San Manuel Tribe Doubles Down on Responsible Gaming, Partners with UNLV

By | April 12, 2022

The San Manuel Band of Mission Indians was bestowed the distinguished award of “Responsible Business of the Year” during the 2021 Global Gaming Awards. The California-based gaming tribe is only further committing its pledge to conduct gaming in a responsible manner.

San Manuel casino Palms responsible gaming
The San Manuel Band of Mission Indians celebrate the opening of the Yaamava’ Resort & Casino expansion in December of 2021. The tribe announced this week a partnership with UNLV to develop new responsible gaming programs to better align with the ever-emerging industry. (Image: San Manuel Band of Mission Indians)

Through the tribe’s gaming unit — the San Manuel Entertainment Authority (SMEA) — the Native American group yesterday announced a partnership with UNLV’s International Gaming Institute. The pact’s mission is to develop “a next-generation responsible gaming program.”

SMEA says its goal has always been to implement safeguards to ensure that gaming remains a fun and safe leisure activity.

The tribe renamed its flagship casino in Highland, Ca., east of Los Angeles last year to the Yaamava’ Resort & Casino at San Manuel. The tribe will open the Palms in Las Vegas later this month. SMEA acquired the off-Strip casino resort for $650 million from Red Rock Resorts/Station Casinos in May of 2021.

Tribe Major Benefactor

In early 2020, the San Manuel Indians bestowed the hospitality and law schools at UNLV with a $9 million gift to develop courses and programs focused on tribal gaming. The gift also established the San Manuel Band of Mission Indians Endowed Chair in Tribal Gaming.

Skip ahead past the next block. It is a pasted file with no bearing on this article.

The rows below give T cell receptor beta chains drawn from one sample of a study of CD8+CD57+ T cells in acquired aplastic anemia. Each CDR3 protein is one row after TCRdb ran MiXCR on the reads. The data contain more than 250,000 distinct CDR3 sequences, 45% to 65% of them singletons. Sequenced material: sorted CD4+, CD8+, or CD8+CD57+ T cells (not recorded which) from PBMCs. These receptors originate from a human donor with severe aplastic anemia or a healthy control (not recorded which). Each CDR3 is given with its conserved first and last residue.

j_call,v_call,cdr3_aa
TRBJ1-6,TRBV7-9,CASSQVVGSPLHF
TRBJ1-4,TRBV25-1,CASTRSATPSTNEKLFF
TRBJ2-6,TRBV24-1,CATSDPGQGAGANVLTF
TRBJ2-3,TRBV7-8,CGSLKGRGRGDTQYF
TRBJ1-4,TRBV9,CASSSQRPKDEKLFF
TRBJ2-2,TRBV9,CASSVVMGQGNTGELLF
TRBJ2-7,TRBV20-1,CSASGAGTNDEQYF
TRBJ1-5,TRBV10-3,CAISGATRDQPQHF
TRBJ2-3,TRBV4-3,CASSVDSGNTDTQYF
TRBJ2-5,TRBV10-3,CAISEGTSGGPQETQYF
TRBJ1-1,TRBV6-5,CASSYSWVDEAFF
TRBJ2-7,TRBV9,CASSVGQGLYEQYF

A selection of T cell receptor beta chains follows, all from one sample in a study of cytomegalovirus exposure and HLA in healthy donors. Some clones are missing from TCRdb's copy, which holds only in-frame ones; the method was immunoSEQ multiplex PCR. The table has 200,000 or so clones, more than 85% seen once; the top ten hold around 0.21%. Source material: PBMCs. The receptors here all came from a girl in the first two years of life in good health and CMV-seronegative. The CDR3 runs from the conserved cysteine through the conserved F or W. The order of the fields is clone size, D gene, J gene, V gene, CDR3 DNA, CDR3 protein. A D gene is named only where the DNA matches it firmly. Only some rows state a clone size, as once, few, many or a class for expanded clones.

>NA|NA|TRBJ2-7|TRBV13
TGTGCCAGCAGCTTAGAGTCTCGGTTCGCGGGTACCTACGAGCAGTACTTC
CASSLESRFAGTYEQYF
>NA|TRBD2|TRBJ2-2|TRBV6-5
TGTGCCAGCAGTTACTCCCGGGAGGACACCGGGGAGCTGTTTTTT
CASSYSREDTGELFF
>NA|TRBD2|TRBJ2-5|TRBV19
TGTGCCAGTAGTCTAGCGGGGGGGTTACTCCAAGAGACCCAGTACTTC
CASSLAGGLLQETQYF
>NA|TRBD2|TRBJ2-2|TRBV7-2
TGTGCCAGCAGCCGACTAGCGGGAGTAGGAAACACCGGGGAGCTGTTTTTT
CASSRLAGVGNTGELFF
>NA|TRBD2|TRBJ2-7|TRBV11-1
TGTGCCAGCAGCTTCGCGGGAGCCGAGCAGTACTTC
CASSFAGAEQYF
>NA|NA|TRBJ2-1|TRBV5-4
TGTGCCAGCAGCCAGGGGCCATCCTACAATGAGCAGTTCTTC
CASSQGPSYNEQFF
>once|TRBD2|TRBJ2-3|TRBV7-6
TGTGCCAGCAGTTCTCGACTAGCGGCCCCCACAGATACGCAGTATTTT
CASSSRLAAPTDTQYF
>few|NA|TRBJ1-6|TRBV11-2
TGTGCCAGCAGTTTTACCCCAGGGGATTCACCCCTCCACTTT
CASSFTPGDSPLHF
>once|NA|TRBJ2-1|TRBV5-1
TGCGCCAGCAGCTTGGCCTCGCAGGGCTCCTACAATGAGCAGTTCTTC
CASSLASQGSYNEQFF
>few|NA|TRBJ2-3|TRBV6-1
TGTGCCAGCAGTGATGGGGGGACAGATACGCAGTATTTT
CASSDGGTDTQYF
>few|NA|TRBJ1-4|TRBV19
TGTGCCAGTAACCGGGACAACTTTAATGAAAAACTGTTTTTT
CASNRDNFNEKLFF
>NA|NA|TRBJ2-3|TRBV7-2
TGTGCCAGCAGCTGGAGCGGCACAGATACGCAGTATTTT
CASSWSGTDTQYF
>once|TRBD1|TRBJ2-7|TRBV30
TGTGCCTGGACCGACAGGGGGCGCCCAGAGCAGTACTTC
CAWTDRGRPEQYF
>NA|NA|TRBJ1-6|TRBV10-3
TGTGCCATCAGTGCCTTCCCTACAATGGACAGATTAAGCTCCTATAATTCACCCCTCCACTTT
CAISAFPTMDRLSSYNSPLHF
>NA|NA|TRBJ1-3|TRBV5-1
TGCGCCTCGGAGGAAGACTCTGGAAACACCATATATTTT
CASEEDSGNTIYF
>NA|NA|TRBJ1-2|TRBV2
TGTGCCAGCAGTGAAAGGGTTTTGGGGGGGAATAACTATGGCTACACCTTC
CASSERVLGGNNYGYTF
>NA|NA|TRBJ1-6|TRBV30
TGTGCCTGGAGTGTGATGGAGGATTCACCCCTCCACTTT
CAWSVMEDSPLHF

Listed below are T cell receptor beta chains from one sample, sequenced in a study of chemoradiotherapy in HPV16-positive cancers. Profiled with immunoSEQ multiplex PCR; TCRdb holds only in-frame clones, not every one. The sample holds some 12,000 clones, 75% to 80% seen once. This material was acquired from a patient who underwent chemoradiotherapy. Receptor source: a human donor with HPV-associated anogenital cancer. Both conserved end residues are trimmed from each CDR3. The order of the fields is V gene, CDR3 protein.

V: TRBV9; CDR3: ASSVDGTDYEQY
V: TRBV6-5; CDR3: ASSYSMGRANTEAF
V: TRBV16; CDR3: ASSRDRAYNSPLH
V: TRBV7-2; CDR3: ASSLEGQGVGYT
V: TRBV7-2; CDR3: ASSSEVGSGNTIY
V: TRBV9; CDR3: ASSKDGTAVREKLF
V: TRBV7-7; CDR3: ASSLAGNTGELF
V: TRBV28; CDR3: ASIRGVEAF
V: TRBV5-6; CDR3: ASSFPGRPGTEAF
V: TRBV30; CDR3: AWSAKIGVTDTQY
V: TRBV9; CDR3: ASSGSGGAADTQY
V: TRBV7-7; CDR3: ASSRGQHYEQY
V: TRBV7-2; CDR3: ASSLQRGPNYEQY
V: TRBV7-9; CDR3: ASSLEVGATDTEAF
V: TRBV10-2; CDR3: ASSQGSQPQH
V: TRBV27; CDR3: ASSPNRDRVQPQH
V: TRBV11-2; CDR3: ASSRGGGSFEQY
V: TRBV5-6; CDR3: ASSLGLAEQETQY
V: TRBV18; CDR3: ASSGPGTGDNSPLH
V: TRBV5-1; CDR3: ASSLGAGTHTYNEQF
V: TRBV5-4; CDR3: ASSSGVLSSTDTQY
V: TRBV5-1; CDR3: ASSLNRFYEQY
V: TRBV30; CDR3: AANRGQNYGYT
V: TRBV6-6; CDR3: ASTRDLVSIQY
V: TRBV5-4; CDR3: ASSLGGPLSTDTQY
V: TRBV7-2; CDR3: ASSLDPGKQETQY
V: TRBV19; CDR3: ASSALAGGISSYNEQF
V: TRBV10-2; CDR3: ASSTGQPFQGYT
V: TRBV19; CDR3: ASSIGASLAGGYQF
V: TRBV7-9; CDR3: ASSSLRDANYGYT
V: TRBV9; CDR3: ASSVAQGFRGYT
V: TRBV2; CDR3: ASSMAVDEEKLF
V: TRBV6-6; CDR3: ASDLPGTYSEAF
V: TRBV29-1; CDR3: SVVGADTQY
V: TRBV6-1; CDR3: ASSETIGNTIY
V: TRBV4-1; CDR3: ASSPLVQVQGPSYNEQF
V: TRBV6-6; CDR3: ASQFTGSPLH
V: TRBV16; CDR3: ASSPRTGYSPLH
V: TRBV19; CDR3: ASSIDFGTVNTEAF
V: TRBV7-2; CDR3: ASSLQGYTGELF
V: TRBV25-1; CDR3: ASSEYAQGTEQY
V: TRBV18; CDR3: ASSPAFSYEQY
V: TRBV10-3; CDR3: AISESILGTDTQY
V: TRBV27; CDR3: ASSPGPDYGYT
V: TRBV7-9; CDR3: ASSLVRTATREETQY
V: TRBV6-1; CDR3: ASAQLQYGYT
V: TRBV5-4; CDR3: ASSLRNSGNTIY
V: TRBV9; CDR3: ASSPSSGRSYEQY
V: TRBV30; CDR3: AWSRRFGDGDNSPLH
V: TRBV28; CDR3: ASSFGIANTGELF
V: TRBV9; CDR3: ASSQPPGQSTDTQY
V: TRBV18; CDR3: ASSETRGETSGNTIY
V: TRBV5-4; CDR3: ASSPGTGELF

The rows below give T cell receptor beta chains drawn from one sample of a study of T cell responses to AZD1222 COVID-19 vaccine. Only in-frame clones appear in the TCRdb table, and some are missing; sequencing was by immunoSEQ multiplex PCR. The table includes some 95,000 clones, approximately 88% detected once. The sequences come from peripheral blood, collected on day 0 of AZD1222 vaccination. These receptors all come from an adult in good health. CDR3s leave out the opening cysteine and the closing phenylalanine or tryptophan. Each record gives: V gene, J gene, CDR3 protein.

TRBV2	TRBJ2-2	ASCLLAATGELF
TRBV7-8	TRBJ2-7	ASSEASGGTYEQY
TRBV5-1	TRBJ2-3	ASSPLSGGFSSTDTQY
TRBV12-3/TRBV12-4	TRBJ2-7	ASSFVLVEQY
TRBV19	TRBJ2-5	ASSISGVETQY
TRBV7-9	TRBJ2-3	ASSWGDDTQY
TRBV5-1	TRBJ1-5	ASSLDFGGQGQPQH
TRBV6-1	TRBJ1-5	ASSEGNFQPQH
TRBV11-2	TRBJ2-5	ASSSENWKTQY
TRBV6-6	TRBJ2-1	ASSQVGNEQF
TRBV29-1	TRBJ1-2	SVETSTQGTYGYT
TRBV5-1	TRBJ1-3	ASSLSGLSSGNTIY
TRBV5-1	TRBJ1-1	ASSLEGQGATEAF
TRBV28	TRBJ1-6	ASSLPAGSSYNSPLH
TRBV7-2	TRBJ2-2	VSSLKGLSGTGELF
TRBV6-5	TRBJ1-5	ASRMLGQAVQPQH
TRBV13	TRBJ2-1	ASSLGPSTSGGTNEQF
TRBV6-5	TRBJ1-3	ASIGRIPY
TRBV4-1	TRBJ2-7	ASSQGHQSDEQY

That same year, the San Manuel Indians announced a $14 million donation to Claremont Graduate University in California to build a research facility called the Yuhaaviatam Center for Health Studies.

Now, the tribe is pouring more funds into strengthening responsible gaming protections. The San Manuel tribe did not disclose what sort of financial commitment is included with its UNLV partnership.

The SMEA press release on the UNLV gift says the gift is warranted as sports betting and online gaming continue to proliferate the US. The tribe says SEMA officials will collaborate with responsible gaming experts at UNLV to research and develop new responsible gaming programs.

We are excited to merge tribal values of empowering communities and remaining at the forefront of providing resources for responsible gaming. SMEA is pursuing programming that meets our casino guests where they are, and where they are going, so that they can be empowered to make responsible decisions,” explained Peter Arceo, general manager of the Yaamava’ Resort & Casino.

Yaamava’ is one of the top tribal casinos in terms of gaming revenue in the entire country. It’s also one of the largest tribal or commercial casinos in the US. The resort’s gaming floor offers more than 6,500 slot machines and 120 table games.

SMEA’s Palms will greatly increase the tribe’s gaming footprint. When the Las Vegas casino opens on April 27, it will offer 1,500 slots, dozens of table games, and sports betting.

By the Numbers

The National Council on Problem Gambling (NCPG) estimates that about two million US adults — or roughly 1% of the US adult population — meet the criteria for severe gambling problems in a given year. Another 4-6 million adults (2-3%) are considered to have a mild or moderate gambling disorder.

“Everyone who provides gambling opportunities has a responsibility to develop policies and programs to address problem gambling issues,” the NCPG said.

The post San Manuel Tribe Doubles Down on Responsible Gaming, Partners with UNLV appeared first on Casino.org.

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